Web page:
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Does Propane Have an Edge on Household Energy Costs?

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Does Propane Have an Edge on Household Energy Costs?

A recent Department of Energy forecast examines the representative average unit costs of five residential energy sources: electricity, natural gas, heating oil, propane, and kerosene


December 21, 2020
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Saving energy and reducing utility bills is a major focus for homeowners across the country, and the U.S. Department of Energy (DOE) recently published a report that shows just how energy efficient propane appliances are compared to other options.

Homeowners and homebuyers will often look to their trusted home builder, remodeler, or construction professional for ways to increase their home’s energy efficiency to reduce costs. In order to best serve these customers, construction professionals need to be well-versed in how the different energy sources chosen to power a home’s systems and appliances can impact its utility costs and overall energy consumption. 

When comparing home energy sources, construction professionals can turn to recently released data from the DOE, which forecasted the representative average unit costs of five residential energy sources including electricity, natural gas, heating oil, propane, and kerosene.

DOE Results

Of the five energy sources, the results found electricity to be the highest cost source of energy for households. Most notably, the energy costs of propane ($18.81 per million Btu) are less than half that of electricity ($38.28 per million Btu).

The DOE analysis was completed in accordance with the Energy Policy and Conservation Act. The DOE has a legal obligation to provide information to manufacturers and other agencies to calculate the cost of operating appliances. Notably, these are costs used for calculating the dollar figures on the yellow stickers found on water heaters, dryers, and other appliances so that customers know how much it will cost to use that appliance. Based on these findings from the DOE, an electric appliance would need to be twice as efficient as a propane model for homeowners to break even on its operating costs.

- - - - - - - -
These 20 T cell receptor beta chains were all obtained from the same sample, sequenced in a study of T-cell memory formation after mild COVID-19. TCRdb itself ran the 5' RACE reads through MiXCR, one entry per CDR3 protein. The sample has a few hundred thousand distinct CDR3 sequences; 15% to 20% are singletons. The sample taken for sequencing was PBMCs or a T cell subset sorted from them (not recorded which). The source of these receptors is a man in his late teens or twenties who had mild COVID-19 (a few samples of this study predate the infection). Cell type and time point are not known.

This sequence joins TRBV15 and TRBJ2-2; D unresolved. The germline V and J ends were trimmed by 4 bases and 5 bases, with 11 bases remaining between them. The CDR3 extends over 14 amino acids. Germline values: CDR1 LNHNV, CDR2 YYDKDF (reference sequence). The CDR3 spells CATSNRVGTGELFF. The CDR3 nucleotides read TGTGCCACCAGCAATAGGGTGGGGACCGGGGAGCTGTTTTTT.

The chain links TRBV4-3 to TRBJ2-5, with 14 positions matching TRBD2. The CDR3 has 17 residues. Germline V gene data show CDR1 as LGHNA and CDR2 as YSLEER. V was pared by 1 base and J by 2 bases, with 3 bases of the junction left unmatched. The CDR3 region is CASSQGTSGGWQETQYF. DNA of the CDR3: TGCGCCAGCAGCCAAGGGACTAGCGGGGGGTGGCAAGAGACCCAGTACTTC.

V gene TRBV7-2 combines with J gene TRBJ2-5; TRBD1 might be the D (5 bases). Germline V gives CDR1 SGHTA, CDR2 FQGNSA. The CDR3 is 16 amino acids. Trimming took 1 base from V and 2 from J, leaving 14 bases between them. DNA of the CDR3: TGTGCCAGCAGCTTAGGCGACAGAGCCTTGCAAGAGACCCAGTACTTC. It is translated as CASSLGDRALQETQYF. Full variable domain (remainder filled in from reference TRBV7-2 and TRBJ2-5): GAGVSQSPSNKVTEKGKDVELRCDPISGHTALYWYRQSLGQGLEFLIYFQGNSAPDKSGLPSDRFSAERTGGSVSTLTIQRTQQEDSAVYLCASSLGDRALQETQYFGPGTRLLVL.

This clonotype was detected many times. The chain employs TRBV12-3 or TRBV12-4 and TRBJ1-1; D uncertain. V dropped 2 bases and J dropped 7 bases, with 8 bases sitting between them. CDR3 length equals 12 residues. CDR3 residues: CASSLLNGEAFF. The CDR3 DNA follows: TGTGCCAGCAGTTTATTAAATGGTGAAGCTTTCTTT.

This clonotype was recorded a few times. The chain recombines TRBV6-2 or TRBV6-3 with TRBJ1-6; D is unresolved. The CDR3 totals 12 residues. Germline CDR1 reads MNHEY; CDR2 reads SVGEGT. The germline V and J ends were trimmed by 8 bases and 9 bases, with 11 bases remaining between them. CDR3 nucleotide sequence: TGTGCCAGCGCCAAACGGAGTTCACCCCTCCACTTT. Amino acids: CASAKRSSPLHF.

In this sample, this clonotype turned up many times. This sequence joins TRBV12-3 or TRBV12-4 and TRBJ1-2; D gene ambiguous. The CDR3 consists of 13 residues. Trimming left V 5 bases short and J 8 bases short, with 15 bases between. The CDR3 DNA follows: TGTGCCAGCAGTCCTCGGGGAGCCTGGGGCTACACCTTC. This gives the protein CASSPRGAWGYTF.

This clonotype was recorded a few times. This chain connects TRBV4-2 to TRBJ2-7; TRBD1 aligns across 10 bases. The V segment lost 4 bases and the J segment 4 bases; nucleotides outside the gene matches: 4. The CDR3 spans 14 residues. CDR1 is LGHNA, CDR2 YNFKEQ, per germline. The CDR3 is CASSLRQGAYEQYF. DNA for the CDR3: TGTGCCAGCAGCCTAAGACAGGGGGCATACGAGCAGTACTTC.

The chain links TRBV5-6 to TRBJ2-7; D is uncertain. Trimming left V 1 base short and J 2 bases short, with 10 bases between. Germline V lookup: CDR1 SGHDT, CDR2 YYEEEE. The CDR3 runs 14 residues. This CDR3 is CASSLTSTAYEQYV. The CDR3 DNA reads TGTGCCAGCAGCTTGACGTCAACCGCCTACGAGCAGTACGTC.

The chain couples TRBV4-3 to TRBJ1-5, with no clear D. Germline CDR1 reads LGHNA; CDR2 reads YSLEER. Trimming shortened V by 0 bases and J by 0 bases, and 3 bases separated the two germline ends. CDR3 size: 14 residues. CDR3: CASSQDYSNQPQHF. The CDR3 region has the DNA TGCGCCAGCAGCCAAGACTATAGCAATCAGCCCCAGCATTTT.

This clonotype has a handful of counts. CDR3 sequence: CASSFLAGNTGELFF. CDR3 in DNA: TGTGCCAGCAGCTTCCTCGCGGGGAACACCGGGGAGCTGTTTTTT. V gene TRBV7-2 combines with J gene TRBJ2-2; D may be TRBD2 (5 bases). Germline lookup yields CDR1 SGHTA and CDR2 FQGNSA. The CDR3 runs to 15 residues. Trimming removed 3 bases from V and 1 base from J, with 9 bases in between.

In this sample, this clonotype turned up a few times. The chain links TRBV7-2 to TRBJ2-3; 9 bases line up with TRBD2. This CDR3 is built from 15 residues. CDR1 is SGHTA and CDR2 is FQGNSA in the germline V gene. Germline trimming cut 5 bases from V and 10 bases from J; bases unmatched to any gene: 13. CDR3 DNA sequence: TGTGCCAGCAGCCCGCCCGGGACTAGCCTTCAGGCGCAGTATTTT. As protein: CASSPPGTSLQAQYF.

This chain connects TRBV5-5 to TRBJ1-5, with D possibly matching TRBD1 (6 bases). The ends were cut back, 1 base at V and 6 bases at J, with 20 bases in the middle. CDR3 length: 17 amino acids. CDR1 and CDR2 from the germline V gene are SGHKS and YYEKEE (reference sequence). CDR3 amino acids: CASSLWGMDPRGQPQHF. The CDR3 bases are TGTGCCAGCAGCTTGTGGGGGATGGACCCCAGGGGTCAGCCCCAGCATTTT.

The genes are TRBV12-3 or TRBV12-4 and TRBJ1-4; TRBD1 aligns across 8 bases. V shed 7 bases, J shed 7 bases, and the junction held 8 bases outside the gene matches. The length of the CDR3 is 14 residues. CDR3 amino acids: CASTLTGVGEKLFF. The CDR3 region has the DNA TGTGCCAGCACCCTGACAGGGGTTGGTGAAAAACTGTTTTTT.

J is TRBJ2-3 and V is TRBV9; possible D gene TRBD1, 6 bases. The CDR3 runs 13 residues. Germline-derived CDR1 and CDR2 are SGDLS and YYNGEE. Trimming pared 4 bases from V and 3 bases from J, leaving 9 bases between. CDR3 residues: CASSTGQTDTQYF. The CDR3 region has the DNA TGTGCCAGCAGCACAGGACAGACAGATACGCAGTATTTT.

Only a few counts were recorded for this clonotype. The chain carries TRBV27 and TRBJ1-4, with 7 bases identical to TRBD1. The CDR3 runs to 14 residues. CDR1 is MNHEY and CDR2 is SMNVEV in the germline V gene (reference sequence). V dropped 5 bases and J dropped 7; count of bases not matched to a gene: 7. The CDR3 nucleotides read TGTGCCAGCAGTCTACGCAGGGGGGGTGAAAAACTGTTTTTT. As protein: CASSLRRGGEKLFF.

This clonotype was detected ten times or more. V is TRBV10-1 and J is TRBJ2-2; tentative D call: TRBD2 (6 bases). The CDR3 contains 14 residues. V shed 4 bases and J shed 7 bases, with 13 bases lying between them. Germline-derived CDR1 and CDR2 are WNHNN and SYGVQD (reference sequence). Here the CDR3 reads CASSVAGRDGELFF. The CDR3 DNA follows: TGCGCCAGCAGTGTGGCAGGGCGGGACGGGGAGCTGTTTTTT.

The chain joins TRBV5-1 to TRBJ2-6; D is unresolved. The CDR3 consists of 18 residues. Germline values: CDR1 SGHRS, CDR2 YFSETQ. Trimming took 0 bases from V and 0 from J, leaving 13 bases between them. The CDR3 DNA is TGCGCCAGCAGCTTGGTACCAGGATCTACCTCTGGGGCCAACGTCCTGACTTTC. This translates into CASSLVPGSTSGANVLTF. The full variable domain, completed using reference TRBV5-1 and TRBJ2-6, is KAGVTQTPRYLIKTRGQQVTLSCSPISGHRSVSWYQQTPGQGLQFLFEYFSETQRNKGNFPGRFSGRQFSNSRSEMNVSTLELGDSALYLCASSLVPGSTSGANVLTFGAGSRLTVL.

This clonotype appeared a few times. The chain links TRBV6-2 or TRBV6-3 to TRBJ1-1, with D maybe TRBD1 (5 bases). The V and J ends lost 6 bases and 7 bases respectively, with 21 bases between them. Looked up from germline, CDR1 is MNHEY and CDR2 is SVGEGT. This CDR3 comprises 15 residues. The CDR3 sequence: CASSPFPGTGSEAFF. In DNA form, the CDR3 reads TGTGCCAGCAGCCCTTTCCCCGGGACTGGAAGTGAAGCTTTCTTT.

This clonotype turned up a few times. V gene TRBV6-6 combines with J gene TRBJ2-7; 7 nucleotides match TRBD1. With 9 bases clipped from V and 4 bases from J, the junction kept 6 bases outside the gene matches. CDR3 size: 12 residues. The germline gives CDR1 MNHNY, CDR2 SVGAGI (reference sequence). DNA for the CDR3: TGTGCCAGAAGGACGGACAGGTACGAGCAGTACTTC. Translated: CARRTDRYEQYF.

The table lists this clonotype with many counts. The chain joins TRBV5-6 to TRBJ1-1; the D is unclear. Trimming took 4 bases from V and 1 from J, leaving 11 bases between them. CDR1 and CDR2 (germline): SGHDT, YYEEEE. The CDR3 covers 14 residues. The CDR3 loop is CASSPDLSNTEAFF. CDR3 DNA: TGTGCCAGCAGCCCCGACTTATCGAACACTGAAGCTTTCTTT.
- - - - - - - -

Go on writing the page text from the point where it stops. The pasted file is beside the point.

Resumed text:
Whole-Home Solutions

Propane can offer a whole-home energy solution, delivering superior comfort and efficiency to homeowners compared with all-electric homes. To better understand the comparisons, the Propane Education & Research Council (PERC) has data on the efficiency and operating cost of various appliances.

High-efficiency propane appliances offer best-in-class efficiency, which can lead to big savings for homeowners. Propane furnaces, for example, have ratings of 98% annual fuel utilization efficiency (AFUE). According to data from PERC, homeowners purchasing a high-efficiency propane furnace for a new, cold-climate home could recoup their initial costs in two years due to low equipment and energy costs. By contrast, it could take a homeowner more than 20 years to recoup the initial cost of a ground source heat pump system through energy savings.

Further, propane tankless water heaters can save a typical family more than $100 per year compared with electric heat pump water heaters, which have restrictive space requirements for installation, one-third the hot water flow rate of a tankless system, and a service life that is five to ten years shorter than a propane tankless system.

Propane-fueled micro-combined heat and power (mCHP) systems can reduce energy bills, too. In addition to the benefits of on-site power generation and high system efficiency, these systems can help homeowners save big, particularly for homes with higher energy use — homes in colder climates, homes with high electrical rates, larger homes, and homes with high hot water use or heated pools.  

After comparing the efficiency and performance of propane-powered systems with other models, like those powered by electricity, it’s easy to see why nearly 12 million U.S. households have already adopted propane for space heating, cooking, and water heating alone. Propane isn’t just more efficient and affordable than electricity, it’s also cleaner. Propane produces 43% fewer greenhouse gas emissions than using an equivalent amount of electricity generated from the grid.

 

Written By

Bryan Cordill is director of residential and commercial business development for the Propane Education & Research Council. He can be reached at [email protected]. To learn more about the benefits of residential propane applications, visit the council's website.

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